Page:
"There was three of my interview series with with Chris. Baltin is a brilliant guests. It so off on the show you know obviously super smart obviously deep thinking but he's also a really good listener unless that's a problem. Sometimes because he listened to really hall to what I say picks a pop op problems with it and stuff but I i. I love Chris on the show and again. I'm looking forward to Paul four already. Now plenty to reflect upon here in the takeaway. I'm going to take the lesson on that. I spoke about the end of the Tom. Franken Emma cranes of interviews and that is trying to convince my takeaways into a couple of things that actually will go ahead. An change about my practice and thinking as opposed to kind of a Scotsman approach right list about seven or eight and it becomes a little bit too much so I just WanNa focus on three things now the first what is this this notion that the cognitive sciences potentially useless and has limits. I said what I saw. That headline in the title of Christie's Talk. I was panicky because again. Well to eason's really well. He's the classic soul cost policy. That that I I actually dedicated lots of time energy the NFL to trying to get to grips with cognitive science in particular applications to teaching so got to think. Maybe I've wasted my time. Not that's always always hard. You'll stay a human tendency but then the other thing is like I genuinely believe it's improved me as a teacher. My knowledge of what limited knowledge legitimate cognitive load theory and Bjork's work and Williams work and so on. I believe it made me a better teacher and just break that down a little bit and things like cognitive load theory desirable difficulties. They certainly tell me what not to do that. I started reading it and look back on my practice at. I used to think about the way my slides used to be designed the way I will be talking whilst the kids were trying to repeat am on them with with the ORCS. Were the way I'd be just teaching topic topic assessing that topic. Kids were doing. Brilliant outset clerk Greenham a spreadsheet move onto another topic teach topic assess just doing things in Nice tidy tidy blocks and given this the kids. This allusion that they've understood a mastered things with them instead of spacing out over time and into leaving and constantly do retrieval activities and so on. So they've certainly told me what not to do and really highlighted the mistakes. I've made 'em and almost by definition if you know what Not to do it. It gives you a pretty good guidance about what to do so again. My powerpoint look completely different. I use a lot more silent. Work in lessons am mm-hmm I schedule in retrieve opportunities whether it's low stakes quizzes whether it's autism mixed topic homeworks and so on and so forth hydro tries to weave together. Different areas of mouths abysmal. The system ethically. But I take Chris Point or minor protection of Chris's point that it's it's quite general in the sense that it doesn't tell me how I should approach teaching angles period while Wednesday morning. My Year eighths. It gives me some general principles about what not to do and what to do. But it doesn't tell me what a good example to start. What with and welcomed sequencing is and so on and so forth good instructions but then look at the other things? In particular atomization. The notion of example problem paths and in particular variation theory. And they do. I believe. Give me guidance on on what to do so with atomization this notion of thinking about all the things that students need to know to have the best chance of understanding this new idea or this new method that that I I want to teach them and saw them out. I assessing kids on the standing of them. Take with a diagnostic question. Isolating that that those those Kamal steps those concepts and dealing with those first so that when students come to see the words example their attention can be on how it fits together the as opposed to thinking hard about each of the individual components that does give me guidance about what to do for the most for most topics are most ideas. Then when I come to the wet example itself I do my five stage process that starts with silent teacher in the news and read the Maths and so that I talk about in my workshops. I'm D- Big Plug alert. I talk a lot about in my upcoming book at reflect expect check explained again all designed to focus jeans attention and make that ethic worthwhile that they put into following. What I'm doing I believe does guide me what to do and then the practice that follows that initial mopping I want it to be meaningful? I want my students not to cruise through on autopilot will be like procedure following robots. I want to think about relationships connections. I want them to do have an opportunity to discuss to challenge the conjecture in short on them to think. mathematically infamy the principles of variation theory really helped with them and then when we get title to problem solving and I use my SSD my same surface different at deep problems to get students thinking hard about differences not just similarities and getting them. I'm good at those tricky wooded exam questions where the kids are like. I don't know where to start on what this is about again. I I feel that my reading of in particular Bjork's were combat up and really gives me practical things to do and also I won't always do this. I won't always use an example problem path sickly when it comes to two definitions thousands of things in mathematical terminology. I'll use a lot of examples non examples and if you've used variation theory website you'll know my rule activities entities the ones with a green background. They're all about showing students something that is Catholic varying. It's and showing that shoot something that isn't to allow them to discern what it it is that makes it belong into a category not belonging to another category and so and so all these tools and approaches. I've got up my sleeve and they've all come from my reading adding of cognitive science and related research. So I find it very hard to believe that it is useless in in terms of defining or ornately me to teach more effectively. which brings us onto angelman now again as I said to Chris? I've tried to Dublin Hanuman. God Almighty's Art. I mean if you if you if you struggling sleep. And he's He's worth is worth ago. I'd recommend that. And if you is kind of almost like a form of meditation because nothing else matters when you read in it because if anything else starts to seep into your thoughts forget it. I can't even get through a sentence like it blocks out all my worries trying to read one of the sentences senses so he's good for that but in terms of kind of trying to digest and take something away from it God on the impenetrable so luckily we've got people who are super small like Chris to to to to force and even Christie's on mitten he's on his fourth reading off and it's only now kind of really starting to make sense so my understanding thing is angelman seems to be the best of everything the best taking the best of cognitive science the best of Van contact load theory the best of variations on and so forth bought. All all is kinda getting their first. Okay there independently. It's not been designed based on this with with with concerts foundation. It's been designed separately to this again again as Chris mentioned it's is quite reassuring for for funds of cognitive science. Like I am the the two the two theories or approaches support. Each of but Christie's view in England is the that is practical that does tell you effective ways to teach again. This notion of sounds like a guarantee it's logically faultless. You cannot fail to understand their seem lodging being able to say that to get you cannot fail to understand this and the way Chris Prescribes it. It's super practical but again it needs to be more accessible because this goes back to my question. Becky Lynn's question for when Chris was on the show last last like. Why isn't everybody doing this? Why are the only people banging on about England? That I'm aware of a Christian navene why everybody banging on about this and also This is the other interesting thing for me like I can do is talk on cognitive load theory or toll come desirable difficulties or talking to my position and within like let San hour or an hour and a half or ideally. If I get to spend half an IRA full day with with a team of teachers they can leave leave. That workshop lead that session with something they they can do the next day and not just that but something. They can do the next day regardless of what they're teaching so it doesn't matter if you're a primary teacher doesn't matter if you teach in year eleven is as the metric butter. The teaching fractions invitation straight line graphs. Their principles that you can take away. That can improve the teaching if that concept immediately early I believe and also things. You can embed long-term now. He's is that true Angelman. I like could I go to Angelman workshop for half a day and come away with something I can use straightaway my lessons tomorrow. Maybe but all those things that I'm taking away the same things that I could have taken away from a cognitive science talk do I need to to get the most out auburn. Do I need to fully engulfed myself in it and and and do it from start to finish because it's fascinating nitin of wonder Wien Rizvi was was on the show. And it's one of my favorite interviews. She she described in depth. Herbal the standing of Evan Goldman's work and how he's tried to make it work practically and she shoos gracious and in kind enough to share the booklets that she uses which are essentially scripted. They have the choice of examples the sequencing of questions and so on and so forth and again it's really mixed reaction on twitter once and that that booklets available in the show from the means episode because it was so different to what lots of teachers we I used to and it wasn't I didn't get the get the feeling that even if I was teaching the exact same topic that navene shed the booklets who that all the that I could just having read. Had the booklet straightway going the next day and start using it because it was a whole culture shift is is the right phrase but it was it would require a massive change. So it's I get the sense that I may be wrong here. The angelman is work isn't littered with quick Quinns and if it is those quick wins the Saint Quincy you could get from cognitive science and to get the real power of Angelman. You've gotta go in deep on it but again I could be wrong but wouldn't it be great as I mentioned to Chris a wouldn't it be great. If the watt support on this so the was like England series of I've have booklets outlet as he is the his assemble saints equations. His the Fraction operations here is the straight line. Graph swelled the has this kind of sequence in the has the scripts that has the examples the non examples and and so on and so forth the shows what it looks.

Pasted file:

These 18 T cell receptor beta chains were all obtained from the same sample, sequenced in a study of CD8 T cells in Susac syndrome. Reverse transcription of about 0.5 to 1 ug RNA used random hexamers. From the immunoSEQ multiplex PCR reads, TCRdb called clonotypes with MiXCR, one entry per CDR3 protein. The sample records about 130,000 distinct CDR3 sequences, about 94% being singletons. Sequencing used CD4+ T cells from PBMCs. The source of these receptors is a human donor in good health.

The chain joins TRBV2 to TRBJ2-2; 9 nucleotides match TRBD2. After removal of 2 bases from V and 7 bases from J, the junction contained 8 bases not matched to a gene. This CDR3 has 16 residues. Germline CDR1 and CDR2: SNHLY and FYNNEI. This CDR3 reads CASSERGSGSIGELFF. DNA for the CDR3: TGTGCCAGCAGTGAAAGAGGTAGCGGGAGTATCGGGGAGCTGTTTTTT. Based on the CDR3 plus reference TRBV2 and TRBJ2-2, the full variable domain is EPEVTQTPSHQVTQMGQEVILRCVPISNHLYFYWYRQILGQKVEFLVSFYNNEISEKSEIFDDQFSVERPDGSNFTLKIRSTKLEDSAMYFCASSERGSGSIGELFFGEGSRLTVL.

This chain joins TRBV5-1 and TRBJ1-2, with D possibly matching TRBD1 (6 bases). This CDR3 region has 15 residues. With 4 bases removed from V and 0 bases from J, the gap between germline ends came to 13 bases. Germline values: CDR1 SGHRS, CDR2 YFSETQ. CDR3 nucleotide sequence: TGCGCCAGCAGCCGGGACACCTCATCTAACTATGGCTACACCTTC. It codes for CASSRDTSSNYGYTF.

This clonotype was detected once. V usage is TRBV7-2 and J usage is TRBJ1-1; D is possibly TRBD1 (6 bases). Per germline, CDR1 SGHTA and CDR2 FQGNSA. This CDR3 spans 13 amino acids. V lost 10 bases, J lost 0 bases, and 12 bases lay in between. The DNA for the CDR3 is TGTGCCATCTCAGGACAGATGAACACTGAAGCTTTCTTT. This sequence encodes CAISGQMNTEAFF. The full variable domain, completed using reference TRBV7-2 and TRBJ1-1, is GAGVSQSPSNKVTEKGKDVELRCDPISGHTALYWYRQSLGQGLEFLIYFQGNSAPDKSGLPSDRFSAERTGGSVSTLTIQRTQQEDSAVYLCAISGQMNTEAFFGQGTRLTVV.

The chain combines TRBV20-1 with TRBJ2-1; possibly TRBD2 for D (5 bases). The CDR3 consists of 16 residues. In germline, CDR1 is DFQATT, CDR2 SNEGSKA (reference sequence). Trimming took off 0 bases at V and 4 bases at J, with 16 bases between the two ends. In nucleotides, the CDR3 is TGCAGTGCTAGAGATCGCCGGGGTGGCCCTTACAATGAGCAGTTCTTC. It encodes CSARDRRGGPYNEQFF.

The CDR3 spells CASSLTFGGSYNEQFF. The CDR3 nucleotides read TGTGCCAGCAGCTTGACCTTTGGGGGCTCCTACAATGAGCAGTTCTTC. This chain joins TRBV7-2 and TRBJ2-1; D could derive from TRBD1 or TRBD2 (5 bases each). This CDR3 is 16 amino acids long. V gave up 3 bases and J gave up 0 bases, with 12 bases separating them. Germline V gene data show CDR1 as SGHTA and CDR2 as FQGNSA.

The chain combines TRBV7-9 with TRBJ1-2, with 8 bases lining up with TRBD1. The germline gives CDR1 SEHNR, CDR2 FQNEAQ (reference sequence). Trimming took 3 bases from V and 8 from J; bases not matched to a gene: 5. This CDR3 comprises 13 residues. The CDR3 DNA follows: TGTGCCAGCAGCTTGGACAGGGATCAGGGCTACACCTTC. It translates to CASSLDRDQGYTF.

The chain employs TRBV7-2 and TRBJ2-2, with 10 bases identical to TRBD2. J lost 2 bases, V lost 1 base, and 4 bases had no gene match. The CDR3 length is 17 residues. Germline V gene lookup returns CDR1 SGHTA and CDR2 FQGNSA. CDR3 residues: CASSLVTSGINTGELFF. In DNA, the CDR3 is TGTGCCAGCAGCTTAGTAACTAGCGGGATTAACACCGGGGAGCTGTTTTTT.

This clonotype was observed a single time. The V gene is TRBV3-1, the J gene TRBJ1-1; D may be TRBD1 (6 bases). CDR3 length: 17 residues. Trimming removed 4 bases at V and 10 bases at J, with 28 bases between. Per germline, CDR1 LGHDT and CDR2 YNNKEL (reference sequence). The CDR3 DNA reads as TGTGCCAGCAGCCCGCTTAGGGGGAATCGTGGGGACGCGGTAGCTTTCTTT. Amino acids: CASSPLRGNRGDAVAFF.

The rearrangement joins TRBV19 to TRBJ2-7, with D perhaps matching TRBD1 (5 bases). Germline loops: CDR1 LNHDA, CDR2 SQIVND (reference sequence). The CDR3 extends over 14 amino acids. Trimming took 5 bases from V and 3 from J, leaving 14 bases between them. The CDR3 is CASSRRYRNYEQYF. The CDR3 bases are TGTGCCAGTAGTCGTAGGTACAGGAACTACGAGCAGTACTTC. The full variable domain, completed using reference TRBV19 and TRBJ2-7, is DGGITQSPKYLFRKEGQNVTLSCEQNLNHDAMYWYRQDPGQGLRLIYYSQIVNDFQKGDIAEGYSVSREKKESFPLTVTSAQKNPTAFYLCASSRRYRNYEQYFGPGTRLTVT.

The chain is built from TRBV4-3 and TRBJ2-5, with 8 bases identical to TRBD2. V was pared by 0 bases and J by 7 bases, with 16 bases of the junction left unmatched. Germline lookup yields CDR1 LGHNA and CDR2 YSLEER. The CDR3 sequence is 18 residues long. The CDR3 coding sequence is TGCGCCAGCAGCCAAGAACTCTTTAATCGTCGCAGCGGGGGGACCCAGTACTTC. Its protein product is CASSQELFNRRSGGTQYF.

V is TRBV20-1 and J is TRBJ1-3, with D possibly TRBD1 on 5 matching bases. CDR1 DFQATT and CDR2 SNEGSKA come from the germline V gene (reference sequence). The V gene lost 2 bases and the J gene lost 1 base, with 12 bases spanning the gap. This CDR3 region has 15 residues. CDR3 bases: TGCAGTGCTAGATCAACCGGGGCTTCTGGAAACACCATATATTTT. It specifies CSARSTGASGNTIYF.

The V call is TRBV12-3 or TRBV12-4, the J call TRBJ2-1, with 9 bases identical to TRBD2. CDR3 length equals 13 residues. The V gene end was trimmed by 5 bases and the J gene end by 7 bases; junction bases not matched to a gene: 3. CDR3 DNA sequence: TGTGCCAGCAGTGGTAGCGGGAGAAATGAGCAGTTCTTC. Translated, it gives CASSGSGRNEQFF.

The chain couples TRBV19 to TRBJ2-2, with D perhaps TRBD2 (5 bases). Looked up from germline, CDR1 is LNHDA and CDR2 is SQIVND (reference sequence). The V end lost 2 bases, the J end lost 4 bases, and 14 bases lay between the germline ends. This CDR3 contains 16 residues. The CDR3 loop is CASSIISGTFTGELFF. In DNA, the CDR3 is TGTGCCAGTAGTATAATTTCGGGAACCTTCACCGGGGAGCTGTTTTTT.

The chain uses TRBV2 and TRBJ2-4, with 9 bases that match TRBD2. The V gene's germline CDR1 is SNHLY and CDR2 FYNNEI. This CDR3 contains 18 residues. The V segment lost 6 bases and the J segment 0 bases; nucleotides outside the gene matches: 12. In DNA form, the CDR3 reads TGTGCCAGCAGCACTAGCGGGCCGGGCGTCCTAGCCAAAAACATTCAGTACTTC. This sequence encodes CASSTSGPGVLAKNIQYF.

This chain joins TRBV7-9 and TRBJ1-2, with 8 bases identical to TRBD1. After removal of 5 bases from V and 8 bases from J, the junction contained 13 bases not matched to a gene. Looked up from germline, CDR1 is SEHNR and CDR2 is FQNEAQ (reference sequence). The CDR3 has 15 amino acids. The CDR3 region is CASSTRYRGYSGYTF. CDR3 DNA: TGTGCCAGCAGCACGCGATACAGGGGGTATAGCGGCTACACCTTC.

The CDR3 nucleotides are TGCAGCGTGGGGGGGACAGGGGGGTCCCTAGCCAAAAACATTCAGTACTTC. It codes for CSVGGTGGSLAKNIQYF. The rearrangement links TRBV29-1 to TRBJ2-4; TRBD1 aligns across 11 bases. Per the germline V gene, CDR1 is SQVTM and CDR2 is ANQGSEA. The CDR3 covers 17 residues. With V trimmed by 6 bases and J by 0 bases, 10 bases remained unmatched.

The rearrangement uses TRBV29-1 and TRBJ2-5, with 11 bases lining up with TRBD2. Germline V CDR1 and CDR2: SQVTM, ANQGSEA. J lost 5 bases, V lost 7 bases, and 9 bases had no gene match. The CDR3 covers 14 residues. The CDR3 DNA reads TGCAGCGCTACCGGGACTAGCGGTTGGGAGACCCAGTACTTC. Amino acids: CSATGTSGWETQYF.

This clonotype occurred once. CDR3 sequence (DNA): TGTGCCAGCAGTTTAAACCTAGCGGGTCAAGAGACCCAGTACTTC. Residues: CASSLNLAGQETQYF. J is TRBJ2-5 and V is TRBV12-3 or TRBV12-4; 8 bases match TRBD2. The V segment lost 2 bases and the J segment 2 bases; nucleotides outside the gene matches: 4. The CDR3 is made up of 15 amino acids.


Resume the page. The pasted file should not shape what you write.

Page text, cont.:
"cognitive science" Discussed on Mr Barton Maths Podcast